Days of Lead: Author’s Note

I hope you have enjoyed Days of Lead, at least as much as I enjoyed writing it.

In addition to the usual reminders that all the characters are fictional and any resemblance to real persons is coincidental, I must point out that Days of Lead is not an historical novel. It is the fruit of my own imagination and my experiences growing up as a young translator in Rome.

About that time, Italy was rocked by extremist violence from both the right and the left, not to mention anarchists who hated both sides. By the 1970’s, these bloody years had acquired the moniker anni di piombo, Years of Lead, which inspired the title of this book. I have deliberately set the time of the story at a different point.

After I wrote the first draft, the Piano Solo papers were declassified. I was shocked to discover that my inspiration based only on rumors in the press and recollections of my teenage years had caused me to mirror many aspects of the real coup attempt in my story. I went back and changed characters and times drastically, lest you be misled into thinking that I was reporting on actual events.

Unlike Nancy, my mother was far from being a well-off executive in a multinational company, but she did make it possible for me to attend Notre Dame International School during the time in the book.

And, yes, I did buy myself a Vespa 50, after riding my bicycle in all kinds of weather for seven years.

=========== So what’s next? 

I am already working on the second book of the series, as well as the sequel to Emily & Hilda, which ran in this blog during 2018.

I write this blog for your enjoyment more than anything. The two serial novels seem to have been a hit, but I need your input about where to take this blog.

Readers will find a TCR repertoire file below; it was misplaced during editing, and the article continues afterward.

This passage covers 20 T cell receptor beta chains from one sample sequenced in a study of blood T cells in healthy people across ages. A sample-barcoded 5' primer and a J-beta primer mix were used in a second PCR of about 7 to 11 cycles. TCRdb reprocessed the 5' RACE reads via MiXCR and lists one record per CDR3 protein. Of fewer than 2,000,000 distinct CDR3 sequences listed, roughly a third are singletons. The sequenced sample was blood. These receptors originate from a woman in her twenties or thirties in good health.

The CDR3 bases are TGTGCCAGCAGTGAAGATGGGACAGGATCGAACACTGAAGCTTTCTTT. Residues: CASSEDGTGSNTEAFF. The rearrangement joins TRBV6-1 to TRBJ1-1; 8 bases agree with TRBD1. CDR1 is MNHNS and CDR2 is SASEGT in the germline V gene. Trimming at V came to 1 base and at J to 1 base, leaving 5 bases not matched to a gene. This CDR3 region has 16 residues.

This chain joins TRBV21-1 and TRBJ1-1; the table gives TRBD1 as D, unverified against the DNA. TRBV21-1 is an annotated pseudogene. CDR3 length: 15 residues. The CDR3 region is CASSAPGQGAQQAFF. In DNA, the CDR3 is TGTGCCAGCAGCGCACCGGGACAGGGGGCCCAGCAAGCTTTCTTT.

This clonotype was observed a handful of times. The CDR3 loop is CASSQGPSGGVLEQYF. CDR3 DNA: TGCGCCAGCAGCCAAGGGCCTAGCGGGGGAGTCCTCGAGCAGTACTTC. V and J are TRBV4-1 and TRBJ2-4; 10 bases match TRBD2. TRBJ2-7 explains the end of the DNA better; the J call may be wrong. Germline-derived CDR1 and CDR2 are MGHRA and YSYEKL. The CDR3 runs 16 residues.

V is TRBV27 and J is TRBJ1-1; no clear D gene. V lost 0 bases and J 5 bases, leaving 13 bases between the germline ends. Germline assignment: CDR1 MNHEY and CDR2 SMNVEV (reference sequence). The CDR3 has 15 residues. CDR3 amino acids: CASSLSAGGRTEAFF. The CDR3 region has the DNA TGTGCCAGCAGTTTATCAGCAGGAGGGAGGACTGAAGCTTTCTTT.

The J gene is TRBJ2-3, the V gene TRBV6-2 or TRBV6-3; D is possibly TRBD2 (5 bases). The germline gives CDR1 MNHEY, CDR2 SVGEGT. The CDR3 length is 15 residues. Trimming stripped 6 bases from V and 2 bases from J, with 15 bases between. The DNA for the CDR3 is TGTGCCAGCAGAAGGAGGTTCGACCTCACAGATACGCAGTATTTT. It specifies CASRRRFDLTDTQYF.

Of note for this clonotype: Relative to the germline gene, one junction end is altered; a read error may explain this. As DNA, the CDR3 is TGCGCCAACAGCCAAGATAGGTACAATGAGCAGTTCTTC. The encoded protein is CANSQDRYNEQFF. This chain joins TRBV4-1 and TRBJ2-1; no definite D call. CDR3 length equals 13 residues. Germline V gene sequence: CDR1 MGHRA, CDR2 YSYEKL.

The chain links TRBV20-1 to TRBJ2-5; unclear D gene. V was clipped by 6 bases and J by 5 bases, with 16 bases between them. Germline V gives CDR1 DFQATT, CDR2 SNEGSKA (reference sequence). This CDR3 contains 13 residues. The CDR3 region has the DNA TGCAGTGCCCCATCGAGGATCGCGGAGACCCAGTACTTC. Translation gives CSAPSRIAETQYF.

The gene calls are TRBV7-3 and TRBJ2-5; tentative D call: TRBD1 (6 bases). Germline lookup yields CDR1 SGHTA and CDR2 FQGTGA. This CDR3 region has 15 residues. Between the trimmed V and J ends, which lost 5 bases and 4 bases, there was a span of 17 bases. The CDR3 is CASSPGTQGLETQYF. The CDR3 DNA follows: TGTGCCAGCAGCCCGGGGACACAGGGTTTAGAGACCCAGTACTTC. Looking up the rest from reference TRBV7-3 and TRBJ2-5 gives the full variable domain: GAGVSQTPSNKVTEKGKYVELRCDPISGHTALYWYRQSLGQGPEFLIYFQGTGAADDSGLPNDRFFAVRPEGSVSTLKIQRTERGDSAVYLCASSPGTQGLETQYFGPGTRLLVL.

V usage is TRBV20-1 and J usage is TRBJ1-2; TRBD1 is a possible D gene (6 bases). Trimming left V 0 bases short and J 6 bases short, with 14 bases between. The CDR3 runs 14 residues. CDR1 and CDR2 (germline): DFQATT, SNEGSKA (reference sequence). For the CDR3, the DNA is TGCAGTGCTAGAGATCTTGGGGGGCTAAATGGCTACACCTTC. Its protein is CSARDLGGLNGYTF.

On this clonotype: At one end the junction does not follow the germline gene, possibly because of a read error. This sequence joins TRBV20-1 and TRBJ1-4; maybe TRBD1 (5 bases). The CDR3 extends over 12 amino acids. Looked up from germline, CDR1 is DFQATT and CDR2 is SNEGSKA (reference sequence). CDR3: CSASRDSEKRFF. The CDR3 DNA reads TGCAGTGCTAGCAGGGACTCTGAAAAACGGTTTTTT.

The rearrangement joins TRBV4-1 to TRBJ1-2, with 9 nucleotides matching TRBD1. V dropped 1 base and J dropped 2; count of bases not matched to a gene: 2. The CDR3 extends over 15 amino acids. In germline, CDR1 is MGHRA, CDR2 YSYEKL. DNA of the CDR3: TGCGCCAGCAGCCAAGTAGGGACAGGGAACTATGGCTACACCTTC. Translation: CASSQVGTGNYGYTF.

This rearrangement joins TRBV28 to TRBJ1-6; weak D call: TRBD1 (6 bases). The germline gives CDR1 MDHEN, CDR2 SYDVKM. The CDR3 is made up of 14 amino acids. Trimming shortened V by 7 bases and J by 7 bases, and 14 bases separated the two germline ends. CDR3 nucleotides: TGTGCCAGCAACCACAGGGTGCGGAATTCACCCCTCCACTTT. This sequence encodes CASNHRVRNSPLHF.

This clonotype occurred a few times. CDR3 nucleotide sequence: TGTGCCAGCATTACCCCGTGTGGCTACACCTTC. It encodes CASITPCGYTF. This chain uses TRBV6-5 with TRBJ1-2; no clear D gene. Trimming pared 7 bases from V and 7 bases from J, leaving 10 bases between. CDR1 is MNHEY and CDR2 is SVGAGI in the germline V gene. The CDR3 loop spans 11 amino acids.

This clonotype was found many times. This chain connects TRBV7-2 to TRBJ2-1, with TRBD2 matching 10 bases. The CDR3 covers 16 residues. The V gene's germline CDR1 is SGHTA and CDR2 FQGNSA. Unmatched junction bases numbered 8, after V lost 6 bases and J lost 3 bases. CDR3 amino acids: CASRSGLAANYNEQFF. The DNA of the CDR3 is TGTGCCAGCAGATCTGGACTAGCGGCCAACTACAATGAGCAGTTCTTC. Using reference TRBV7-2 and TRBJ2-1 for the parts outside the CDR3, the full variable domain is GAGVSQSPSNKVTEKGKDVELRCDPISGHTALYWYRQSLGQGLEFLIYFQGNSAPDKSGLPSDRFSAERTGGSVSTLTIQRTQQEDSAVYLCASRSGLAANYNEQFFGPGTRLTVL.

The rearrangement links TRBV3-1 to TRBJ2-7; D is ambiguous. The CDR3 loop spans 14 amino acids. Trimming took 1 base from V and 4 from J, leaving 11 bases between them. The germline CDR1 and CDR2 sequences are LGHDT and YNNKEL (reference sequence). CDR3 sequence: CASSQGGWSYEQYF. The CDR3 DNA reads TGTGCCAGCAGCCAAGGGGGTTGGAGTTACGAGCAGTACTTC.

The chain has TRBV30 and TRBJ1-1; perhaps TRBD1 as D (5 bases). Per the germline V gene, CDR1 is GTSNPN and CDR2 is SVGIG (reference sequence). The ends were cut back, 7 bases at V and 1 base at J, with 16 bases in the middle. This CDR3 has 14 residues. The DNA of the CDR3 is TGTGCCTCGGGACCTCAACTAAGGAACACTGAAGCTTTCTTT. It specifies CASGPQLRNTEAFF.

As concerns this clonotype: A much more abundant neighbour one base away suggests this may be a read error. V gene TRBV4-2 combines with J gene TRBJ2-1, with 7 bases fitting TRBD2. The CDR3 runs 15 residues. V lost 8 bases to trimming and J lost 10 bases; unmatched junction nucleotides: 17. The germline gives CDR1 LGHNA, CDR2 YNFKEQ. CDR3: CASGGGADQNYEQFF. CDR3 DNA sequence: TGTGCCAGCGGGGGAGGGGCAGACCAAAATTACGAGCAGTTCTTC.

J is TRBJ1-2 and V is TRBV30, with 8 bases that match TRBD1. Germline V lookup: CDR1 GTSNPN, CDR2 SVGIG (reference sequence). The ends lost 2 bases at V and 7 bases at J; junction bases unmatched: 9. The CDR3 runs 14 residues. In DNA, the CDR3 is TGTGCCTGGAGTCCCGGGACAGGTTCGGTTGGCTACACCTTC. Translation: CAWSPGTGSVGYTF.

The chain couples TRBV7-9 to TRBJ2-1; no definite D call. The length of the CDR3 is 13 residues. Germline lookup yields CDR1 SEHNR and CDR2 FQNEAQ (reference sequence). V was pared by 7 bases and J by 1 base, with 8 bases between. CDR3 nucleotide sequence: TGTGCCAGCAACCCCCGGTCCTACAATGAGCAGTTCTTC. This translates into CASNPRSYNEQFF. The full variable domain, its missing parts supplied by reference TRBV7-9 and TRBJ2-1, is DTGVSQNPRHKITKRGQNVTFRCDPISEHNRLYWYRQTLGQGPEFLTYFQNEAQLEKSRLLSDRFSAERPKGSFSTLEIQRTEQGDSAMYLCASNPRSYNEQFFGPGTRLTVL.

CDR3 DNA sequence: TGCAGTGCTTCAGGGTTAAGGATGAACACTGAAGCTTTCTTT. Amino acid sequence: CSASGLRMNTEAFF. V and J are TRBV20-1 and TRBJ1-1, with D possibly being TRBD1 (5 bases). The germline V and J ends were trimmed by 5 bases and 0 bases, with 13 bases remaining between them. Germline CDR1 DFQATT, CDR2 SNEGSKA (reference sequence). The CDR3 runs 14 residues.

Please take a moment to complete this survey. Feel free to check all that apply, and to leave comments below. If you want to comment just to me, please use the contact form. Thank you!

Chapter 28: Later

“Hand me the scissors, would you please?” Nancy said, pointing to the other end of the coffee table.

Joe picked up the scissors and passed them to her. She snipped the bright red ribbon and placed Angela’s Christmas present on the floor near her chair. Outside, a cold rain beat hard against the windows. With the heavy curtains drawn, the room felt warm and cozy. Christmas carols floated through the house from the phonograph in the corner. Continue reading

Chapter 27: Dénouement

Joe looked around. The apartment was furnished with Renaissance chairs and tables. There was a sitting room, a bedroom and even a dining room. They made themselves comfortable in the sitting room as a slender, thirty-something blonde attendant came in and asked if they would like coffee, something else or perhaps lunch. They all asked for coffee, and Redwood suggested a tagliere of meat and cheese. Nancy had not had lunch. Continue reading

Chapter 25: Rome, Saturday

tram a RomaThe No. 8 trolley clanged its bell as it stopped outside. Something was different. Joe’s room on the Monte Mario was at the back of the building, where he could not hear the street. He opened his eyes, suddenly aware of and delighted by Sandra’s smooth skin neatly fitting into every bend in his own body. The sun was not yet up, but the pre-dawn light leaked through the slats of the shutters. Continue reading

Chapter 24: Cologne, Friday

Friday morning, Nancy woke up facing the sun coming around the drapes. She kept her eyes closed and was instantly aware of the hard, muscular body behind her. She luxuriated in the feel of Jack’s lungs slowly expanding and contracting against her back. She had been surprised at how smooth his skin was. His body hair was fine and soft. She liked it. She controlled her breathing, hoping not to wake him. Continue reading